Dan Rexon has been working at New Jersey-based Precision Automation® Company, Inc., the company his grandfather founded in 1946, since he was in high school. He began his career in the shop, helping with various phases of machine assembly. Rexon has since positioned himself to lead and spearhead the company’s strategic plan. Having a significant influence on Precision Automation’s future, Rexon puts an emphasis on consistently seeking emerging talent that can push the OEM forward to meet customer demands in an ever-advancing business environment. Rexon has taken PMMI’s Leadership Development Program through the Emerging Leaders Network, which he trusts will aid him in leading the 50-person company.
PP-OEM: What are some trends that you have your eye on?
As an automation solutions provider, it’s our job to educate our customers and supply them with cutting-edge solutions before they even know what those solutions may be. The last thing we want to do is react to industry trends, we want to be leading the charge with the equipment we provide. More specifically, I am seeing a lot of robotic integration for packaging and processing systems. We have been integrating different kinds of robots to perform functions that just five years ago weren’t even being explored. In both the food and beverage and the pharmaceutical industries, we are seeing a big need for serialization and traceability. Another big is trend is the increased reliance on sophisticated vision systems. It seems like every year, vision systems grow in capability and become easier to program and implement. Our customers’ perspectives are changing, too. They ask for our systems to handle a wider variety of product sizes with rapid changeover. We are hiring new specialized individuals to meet these customer needs.
PP-OEM: How do you find these skilled new hires?
I don’t want us to be an organization that only seeks talent when we have an immediate need to fill an opening or big projects on the horizon. We are always on the lookout for new talent whether we currently need it or not. We have strategic relationships with local technical schools and colleges, and we have set up apprenticeship and internship programs for current students and recent graduates that encourage them to get involved with our company and grow into long-term employees. Also, the state of New Jersey also has an initiative for workforce development through local community colleges. In the last three or four years, we have seen a nice transition where younger individuals have become a major part of our organization. I believe we’ve done a good job addressing the skills gap, which is a testament to our recent recruiting efforts.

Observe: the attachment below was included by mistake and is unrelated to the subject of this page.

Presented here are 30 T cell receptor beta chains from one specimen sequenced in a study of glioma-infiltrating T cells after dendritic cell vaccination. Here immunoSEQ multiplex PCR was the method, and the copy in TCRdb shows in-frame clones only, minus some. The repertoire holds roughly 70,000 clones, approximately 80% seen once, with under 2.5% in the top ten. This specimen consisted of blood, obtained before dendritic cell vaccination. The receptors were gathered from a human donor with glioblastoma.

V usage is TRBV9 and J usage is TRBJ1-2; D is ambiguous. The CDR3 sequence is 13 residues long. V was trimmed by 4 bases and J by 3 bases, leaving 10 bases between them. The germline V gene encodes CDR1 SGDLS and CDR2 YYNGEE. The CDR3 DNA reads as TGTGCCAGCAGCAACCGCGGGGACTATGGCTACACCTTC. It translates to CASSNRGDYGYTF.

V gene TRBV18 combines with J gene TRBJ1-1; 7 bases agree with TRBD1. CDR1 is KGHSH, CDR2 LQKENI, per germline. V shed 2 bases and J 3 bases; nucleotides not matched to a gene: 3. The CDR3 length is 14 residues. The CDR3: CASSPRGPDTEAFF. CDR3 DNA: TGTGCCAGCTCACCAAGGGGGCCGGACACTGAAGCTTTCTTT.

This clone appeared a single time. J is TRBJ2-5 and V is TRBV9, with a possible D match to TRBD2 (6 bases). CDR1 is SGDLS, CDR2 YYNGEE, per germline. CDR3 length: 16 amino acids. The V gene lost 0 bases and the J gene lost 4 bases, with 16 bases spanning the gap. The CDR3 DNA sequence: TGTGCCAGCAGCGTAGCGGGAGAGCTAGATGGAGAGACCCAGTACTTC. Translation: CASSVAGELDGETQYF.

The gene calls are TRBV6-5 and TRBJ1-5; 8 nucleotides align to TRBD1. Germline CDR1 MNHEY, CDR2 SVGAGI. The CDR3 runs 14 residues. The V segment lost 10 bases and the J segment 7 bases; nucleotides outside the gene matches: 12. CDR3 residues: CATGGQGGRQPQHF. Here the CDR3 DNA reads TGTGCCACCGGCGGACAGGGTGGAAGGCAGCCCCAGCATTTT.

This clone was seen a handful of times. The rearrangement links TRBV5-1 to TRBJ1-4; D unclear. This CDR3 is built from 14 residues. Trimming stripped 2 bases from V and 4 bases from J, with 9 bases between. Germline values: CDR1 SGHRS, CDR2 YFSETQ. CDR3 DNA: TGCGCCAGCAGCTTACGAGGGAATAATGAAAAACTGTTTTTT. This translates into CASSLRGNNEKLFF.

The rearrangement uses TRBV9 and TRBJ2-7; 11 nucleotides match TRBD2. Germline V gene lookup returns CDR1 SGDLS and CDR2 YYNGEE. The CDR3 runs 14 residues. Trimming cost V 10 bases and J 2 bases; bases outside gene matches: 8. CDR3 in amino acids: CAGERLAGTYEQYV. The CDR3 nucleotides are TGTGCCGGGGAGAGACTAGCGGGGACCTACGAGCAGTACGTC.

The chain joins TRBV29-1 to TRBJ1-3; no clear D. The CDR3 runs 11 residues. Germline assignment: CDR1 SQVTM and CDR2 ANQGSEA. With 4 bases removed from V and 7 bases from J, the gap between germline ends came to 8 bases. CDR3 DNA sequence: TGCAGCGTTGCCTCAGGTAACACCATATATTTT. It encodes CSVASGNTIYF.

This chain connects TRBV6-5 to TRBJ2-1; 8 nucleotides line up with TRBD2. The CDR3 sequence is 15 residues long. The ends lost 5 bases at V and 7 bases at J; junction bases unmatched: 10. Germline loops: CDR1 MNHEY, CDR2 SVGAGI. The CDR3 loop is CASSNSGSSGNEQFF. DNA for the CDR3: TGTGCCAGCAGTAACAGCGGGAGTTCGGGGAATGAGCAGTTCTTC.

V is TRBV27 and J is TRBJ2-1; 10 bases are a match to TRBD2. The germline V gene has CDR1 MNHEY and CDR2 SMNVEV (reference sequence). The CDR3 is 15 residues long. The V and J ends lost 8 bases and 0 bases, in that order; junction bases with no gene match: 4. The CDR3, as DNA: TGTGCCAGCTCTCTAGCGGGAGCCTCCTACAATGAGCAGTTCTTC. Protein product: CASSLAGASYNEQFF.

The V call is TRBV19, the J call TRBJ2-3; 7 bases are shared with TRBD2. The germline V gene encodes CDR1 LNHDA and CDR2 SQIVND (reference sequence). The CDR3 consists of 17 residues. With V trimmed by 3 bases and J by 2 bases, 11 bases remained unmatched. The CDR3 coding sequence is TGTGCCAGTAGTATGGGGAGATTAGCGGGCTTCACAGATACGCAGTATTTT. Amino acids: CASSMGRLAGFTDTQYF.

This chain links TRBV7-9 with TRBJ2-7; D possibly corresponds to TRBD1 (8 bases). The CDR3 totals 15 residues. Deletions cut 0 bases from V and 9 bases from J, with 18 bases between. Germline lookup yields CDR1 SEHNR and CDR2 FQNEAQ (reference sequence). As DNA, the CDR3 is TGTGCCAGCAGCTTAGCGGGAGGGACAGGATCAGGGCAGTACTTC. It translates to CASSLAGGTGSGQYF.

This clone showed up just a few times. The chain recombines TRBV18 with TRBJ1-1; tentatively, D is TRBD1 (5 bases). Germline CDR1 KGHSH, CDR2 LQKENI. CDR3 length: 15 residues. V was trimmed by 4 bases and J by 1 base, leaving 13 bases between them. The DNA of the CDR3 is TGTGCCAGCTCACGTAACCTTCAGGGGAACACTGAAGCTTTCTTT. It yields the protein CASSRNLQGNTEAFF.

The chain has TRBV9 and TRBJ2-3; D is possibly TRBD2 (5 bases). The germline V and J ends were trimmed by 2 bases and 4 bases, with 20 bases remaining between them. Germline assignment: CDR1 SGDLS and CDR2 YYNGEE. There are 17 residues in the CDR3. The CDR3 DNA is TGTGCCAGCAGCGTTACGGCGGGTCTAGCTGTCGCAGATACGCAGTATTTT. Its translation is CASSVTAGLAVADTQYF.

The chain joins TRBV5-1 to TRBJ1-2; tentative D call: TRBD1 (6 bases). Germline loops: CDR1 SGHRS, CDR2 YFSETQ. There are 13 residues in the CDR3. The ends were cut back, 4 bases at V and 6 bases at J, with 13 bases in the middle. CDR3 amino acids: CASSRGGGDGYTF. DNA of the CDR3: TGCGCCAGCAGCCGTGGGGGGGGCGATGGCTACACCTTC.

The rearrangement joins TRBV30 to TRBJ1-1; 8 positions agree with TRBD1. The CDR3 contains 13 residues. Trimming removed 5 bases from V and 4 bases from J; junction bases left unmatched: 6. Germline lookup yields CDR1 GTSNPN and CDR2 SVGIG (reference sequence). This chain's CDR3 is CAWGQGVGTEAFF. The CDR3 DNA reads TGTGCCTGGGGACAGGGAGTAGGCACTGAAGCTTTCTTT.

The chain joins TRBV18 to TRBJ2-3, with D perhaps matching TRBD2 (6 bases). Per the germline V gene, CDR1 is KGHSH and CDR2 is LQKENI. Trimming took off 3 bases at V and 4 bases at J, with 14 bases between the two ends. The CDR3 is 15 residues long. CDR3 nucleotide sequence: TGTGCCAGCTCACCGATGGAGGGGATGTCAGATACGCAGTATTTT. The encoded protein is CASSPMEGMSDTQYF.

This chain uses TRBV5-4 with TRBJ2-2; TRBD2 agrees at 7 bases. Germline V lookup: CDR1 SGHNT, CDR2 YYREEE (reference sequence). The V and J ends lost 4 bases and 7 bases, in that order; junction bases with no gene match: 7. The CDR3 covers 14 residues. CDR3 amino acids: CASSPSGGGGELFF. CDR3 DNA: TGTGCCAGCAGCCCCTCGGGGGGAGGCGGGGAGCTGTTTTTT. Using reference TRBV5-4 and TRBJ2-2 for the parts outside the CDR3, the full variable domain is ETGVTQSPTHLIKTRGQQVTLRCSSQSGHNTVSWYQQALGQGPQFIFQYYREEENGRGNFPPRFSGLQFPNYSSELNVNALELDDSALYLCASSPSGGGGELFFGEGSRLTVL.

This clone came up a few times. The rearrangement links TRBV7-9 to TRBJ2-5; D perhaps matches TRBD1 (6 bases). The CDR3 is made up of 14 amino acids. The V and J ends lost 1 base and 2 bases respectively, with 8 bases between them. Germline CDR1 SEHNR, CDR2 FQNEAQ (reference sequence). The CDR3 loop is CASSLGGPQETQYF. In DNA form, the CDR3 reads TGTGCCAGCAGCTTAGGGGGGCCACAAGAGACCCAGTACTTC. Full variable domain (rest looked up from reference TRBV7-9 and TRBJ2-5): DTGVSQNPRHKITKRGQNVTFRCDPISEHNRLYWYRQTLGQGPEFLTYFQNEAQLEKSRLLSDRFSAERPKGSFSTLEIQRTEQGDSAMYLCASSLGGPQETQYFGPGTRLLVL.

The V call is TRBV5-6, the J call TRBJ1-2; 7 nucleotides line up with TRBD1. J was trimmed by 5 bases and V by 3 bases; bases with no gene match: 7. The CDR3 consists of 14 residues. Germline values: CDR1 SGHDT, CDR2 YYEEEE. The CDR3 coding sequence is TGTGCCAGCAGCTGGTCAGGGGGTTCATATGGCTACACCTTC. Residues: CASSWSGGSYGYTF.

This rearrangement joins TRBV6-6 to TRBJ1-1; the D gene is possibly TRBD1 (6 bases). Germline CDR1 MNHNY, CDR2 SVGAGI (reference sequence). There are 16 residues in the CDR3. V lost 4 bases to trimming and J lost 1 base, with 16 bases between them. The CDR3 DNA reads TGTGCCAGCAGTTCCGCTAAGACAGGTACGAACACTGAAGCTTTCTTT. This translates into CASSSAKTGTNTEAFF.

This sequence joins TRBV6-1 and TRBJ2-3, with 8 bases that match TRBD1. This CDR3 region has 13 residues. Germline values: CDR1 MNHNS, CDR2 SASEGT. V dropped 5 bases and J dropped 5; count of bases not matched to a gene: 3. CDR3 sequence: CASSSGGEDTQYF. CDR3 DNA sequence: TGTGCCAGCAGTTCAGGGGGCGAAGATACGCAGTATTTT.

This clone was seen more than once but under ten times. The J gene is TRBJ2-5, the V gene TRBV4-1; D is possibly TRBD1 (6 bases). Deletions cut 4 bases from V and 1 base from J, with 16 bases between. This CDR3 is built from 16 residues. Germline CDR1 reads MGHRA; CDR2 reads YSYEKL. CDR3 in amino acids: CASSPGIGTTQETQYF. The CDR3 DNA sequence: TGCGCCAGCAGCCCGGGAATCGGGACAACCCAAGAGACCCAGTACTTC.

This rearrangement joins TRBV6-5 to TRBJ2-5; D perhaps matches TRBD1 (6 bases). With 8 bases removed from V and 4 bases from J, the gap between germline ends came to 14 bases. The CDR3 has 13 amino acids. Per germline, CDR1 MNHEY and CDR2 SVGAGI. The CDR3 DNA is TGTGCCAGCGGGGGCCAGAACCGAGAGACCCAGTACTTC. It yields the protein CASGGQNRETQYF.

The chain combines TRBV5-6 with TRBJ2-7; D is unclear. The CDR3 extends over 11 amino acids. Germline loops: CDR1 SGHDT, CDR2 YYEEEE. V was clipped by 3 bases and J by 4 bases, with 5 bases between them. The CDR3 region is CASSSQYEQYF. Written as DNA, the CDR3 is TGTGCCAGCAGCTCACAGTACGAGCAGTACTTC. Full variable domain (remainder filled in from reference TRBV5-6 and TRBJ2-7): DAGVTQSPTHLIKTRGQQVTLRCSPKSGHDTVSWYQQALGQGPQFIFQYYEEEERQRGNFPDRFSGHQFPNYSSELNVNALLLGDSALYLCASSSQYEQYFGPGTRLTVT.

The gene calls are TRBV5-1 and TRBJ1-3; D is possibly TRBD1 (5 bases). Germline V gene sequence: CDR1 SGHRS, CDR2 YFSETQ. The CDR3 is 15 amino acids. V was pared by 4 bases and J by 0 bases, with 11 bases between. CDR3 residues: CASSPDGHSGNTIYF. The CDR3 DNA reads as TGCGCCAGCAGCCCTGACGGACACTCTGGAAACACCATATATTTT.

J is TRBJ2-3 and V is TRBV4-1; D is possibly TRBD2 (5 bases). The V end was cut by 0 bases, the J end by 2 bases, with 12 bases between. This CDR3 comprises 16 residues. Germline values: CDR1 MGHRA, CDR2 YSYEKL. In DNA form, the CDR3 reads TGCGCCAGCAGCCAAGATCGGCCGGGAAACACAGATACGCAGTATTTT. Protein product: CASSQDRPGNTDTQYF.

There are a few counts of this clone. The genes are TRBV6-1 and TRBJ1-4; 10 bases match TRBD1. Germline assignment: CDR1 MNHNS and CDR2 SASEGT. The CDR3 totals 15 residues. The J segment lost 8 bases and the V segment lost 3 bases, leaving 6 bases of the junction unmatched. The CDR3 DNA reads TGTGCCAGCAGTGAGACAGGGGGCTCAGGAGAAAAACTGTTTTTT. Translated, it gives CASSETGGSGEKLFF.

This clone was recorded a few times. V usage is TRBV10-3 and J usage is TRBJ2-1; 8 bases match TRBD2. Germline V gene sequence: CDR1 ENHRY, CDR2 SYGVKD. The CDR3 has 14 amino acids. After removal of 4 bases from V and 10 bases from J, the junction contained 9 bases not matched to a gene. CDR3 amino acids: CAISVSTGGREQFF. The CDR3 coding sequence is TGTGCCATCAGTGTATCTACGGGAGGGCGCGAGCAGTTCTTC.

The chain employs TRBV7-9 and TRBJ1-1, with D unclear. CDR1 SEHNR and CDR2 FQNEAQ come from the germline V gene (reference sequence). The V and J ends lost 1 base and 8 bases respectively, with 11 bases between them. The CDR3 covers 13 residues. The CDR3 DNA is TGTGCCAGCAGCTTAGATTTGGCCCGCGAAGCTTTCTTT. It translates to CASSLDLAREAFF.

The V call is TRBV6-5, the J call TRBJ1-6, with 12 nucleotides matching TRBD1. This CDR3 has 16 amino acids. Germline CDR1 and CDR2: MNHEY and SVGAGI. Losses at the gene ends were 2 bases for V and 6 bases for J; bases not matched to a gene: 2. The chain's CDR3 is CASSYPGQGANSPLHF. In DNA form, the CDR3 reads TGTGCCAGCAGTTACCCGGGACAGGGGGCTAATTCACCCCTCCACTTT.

PP-OEM: What has your experience been with PMMI’s Leadership Development Program?
It has helped me to better understand my talents, traits, and deficiencies. I have spent a lot of time working on these areas, whether it is communication skills and listening, or understanding how I’m wired internally. I thought communication was one of my greatest strengths, but that turned out to be one of the areas I needed to work on most. We gathered observer feedback from members of my company, friends, and colleagues, and they gave invaluable candid responses that would have been difficult to obtain otherwise. Coupled with the statistical and scientific approach of the Trimetrix HD Behavioral Research, it has really put a lot in perspective for me. The networking aspect of the Emerging Leaders Network has also been great. I’ve enjoyed building relationships with other PMMI members.